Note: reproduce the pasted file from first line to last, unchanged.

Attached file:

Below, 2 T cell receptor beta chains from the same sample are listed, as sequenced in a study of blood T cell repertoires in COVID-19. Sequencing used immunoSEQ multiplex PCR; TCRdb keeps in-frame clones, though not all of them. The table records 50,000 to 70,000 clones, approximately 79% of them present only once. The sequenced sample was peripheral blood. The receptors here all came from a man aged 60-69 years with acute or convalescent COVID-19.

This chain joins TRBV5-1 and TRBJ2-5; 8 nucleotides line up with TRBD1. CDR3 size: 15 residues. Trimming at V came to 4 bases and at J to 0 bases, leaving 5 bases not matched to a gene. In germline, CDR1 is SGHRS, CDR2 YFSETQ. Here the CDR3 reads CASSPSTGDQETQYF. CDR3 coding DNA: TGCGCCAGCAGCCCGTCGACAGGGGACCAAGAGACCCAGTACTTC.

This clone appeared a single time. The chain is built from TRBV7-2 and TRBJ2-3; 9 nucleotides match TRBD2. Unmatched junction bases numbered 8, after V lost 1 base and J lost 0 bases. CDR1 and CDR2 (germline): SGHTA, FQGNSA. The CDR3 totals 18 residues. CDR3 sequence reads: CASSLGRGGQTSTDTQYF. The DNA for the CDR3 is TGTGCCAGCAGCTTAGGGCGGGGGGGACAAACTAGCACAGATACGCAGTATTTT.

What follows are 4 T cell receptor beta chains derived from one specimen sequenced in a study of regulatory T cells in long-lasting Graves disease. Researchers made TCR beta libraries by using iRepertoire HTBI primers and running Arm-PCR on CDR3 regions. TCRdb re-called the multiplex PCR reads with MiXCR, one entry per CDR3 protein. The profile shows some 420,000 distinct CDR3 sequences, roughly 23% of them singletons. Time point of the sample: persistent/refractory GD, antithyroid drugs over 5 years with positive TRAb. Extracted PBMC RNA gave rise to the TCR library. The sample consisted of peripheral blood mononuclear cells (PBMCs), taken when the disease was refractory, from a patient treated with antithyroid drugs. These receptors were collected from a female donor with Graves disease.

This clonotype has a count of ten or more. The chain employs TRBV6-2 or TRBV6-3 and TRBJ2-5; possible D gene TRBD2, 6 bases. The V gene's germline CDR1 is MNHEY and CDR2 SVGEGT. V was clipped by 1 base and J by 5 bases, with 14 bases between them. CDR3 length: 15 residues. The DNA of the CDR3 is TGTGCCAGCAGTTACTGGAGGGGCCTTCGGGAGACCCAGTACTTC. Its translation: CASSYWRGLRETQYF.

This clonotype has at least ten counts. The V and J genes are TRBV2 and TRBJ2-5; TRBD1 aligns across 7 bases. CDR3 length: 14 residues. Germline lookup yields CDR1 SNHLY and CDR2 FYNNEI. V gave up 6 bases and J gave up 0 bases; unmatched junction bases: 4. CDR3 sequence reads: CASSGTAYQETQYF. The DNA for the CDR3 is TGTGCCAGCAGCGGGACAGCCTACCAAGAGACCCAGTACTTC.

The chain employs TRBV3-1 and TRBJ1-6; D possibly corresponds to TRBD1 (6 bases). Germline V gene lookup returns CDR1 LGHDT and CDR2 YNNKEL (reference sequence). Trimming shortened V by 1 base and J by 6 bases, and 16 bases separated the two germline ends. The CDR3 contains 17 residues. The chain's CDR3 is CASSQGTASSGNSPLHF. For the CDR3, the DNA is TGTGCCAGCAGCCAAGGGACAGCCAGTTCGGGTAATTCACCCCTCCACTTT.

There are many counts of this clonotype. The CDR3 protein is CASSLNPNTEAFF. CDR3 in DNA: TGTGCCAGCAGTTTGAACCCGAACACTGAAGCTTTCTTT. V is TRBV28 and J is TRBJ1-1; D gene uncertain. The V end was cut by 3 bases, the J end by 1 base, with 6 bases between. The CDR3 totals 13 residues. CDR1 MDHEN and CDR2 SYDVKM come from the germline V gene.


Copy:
Below, 2 T cell receptor beta chains from the same sample are listed, as sequenced in a study of blood T cell repertoires in COVID-19. Sequencing used immunoSEQ multiplex PCR; TCRdb keeps in-frame clones, though not all of them. The table records 50,000 to 70,000 clones, approximately 79% of them present only once. The sequenced sample was peripheral blood. The receptors here all came from a man aged 60-69 years with acute or convalescent COVID-19.

This chain joins TRBV5-1 and TRBJ2-5; 8 nucleotides line up with TRBD1. CDR3 size: 15 residues. Trimming at V came to 4 bases and at J to 0 bases, leaving 5 bases not matched to a gene. In germline, CDR1 is SGHRS, CDR2 YFSETQ. Here the CDR3 reads CASSPSTGDQETQYF. CDR3 coding DNA: TGCGCCAGCAGCCCGTCGACAGGGGACCAAGAGACCCAGTACTTC.

This clone appeared a single time. The chain is built from TRBV7-2 and TRBJ2-3; 9 nucleotides match TRBD2. Unmatched junction bases numbered 8, after V lost 1 base and J lost 0 bases. CDR1 and CDR2 (germline): SGHTA, FQGNSA. The CDR3 totals 18 residues. CDR3 sequence reads: CASSLGRGGQTSTDTQYF. The DNA for the CDR3 is TGTGCCAGCAGCTTAGGGCGGGGGGGACAAACTAGCACAGATACGCAGTATTTT.

What follows are 4 T cell receptor beta chains derived from one specimen sequenced in a study of regulatory T cells in long-lasting Graves disease. Researchers made TCR beta libraries by using iRepertoire HTBI primers and running Arm-PCR on CDR3 regions. TCRdb re-called the multiplex PCR reads with MiXCR, one entry per CDR3 protein. The profile shows some 420,000 distinct CDR3 sequences, roughly 23% of them singletons. Time point of the sample: persistent/refractory GD, antithyroid drugs over 5 years with positive TRAb. Extracted PBMC RNA gave rise to the TCR library. The sample consisted of peripheral blood mononuclear cells (PBMCs), taken when the disease was refractory, from a patient treated with antithyroid drugs. These receptors were collected from a female donor with Graves disease.

This clonotype has a count of ten or more. The chain employs TRBV6-2 or TRBV6-3 and TRBJ2-5; possible D gene TRBD2, 6 bases. The V gene's germline CDR1 is MNHEY and CDR2 SVGEGT. V was clipped by 1 base and J by 5 bases, with 14 bases between them. CDR3 length: 15 residues. The DNA of the CDR3 is TGTGCCAGCAGTTACTGGAGGGGCCTTCGGGAGACCCAGTACTTC. Its translation: CASSYWRGLRETQYF.

This clonotype has at least ten counts. The V and J genes are TRBV2 and TRBJ2-5; TRBD1 aligns across 7 bases. CDR3 length: 14 residues. Germline lookup yields CDR1 SNHLY and CDR2 FYNNEI. V gave up 6 bases and J gave up 0 bases; unmatched junction bases: 4. CDR3 sequence reads: CASSGTAYQETQYF. The DNA for the CDR3 is TGTGCCAGCAGCGGGACAGCCTACCAAGAGACCCAGTACTTC.

The chain employs TRBV3-1 and TRBJ1-6; D possibly corresponds to TRBD1 (6 bases). Germline V gene lookup returns CDR1 LGHDT and CDR2 YNNKEL (reference sequence). Trimming shortened V by 1 base and J by 6 bases, and 16 bases separated the two germline ends. The CDR3 contains 17 residues. The chain's CDR3 is CASSQGTASSGNSPLHF. For the CDR3, the DNA is TGTGCCAGCAGCCAAGGGACAGCCAGTTCGGGTAATTCACCCCTCCACTTT.

There are many counts of this clonotype. The CDR3 protein is CASSLNPNTEAFF. CDR3 in DNA: TGTGCCAGCAGTTTGAACCCGAACACTGAAGCTTTCTTT. V is TRBV28 and J is TRBJ1-1; D gene uncertain. The V end was cut by 3 bases, the J end by 1 base, with 6 bases between. The CDR3 totals 13 residues. CDR1 MDHEN and CDR2 SYDVKM come from the germline V gene.